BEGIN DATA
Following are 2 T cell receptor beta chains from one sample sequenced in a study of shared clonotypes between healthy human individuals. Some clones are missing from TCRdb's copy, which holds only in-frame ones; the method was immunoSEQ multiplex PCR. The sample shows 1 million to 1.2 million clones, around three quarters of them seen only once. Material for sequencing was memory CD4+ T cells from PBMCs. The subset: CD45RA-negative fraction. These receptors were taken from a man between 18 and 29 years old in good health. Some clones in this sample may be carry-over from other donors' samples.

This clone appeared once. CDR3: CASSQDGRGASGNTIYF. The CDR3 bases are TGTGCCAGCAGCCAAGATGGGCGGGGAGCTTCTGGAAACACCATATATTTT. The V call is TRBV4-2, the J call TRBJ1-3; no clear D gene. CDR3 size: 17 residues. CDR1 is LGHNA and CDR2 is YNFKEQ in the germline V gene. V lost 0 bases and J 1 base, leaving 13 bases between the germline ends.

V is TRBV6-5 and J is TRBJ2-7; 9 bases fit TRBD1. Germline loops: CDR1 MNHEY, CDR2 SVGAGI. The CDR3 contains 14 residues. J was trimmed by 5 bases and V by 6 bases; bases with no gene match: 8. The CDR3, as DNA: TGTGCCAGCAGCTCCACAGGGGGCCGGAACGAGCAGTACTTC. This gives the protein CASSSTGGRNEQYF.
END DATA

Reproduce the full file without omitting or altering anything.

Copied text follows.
Following are 2 T cell receptor beta chains from one sample sequenced in a study of shared clonotypes between healthy human individuals. Some clones are missing from TCRdb's copy, which holds only in-frame ones; the method was immunoSEQ multiplex PCR. The sample shows 1 million to 1.2 million clones, around three quarters of them seen only once. Material for sequencing was memory CD4+ T cells from PBMCs. The subset: CD45RA-negative fraction. These receptors were taken from a man between 18 and 29 years old in good health. Some clones in this sample may be carry-over from other donors' samples.

This clone appeared once. CDR3: CASSQDGRGASGNTIYF. The CDR3 bases are TGTGCCAGCAGCCAAGATGGGCGGGGAGCTTCTGGAAACACCATATATTTT. The V call is TRBV4-2, the J call TRBJ1-3; no clear D gene. CDR3 size: 17 residues. CDR1 is LGHNA and CDR2 is YNFKEQ in the germline V gene. V lost 0 bases and J 1 base, leaving 13 bases between the germline ends.

V is TRBV6-5 and J is TRBJ2-7; 9 bases fit TRBD1. Germline loops: CDR1 MNHEY, CDR2 SVGAGI. The CDR3 contains 14 residues. J was trimmed by 5 bases and V by 6 bases; bases with no gene match: 8. The CDR3, as DNA: TGTGCCAGCAGCTCCACAGGGGGCCGGAACGAGCAGTACTTC. This gives the protein CASSSTGGRNEQYF.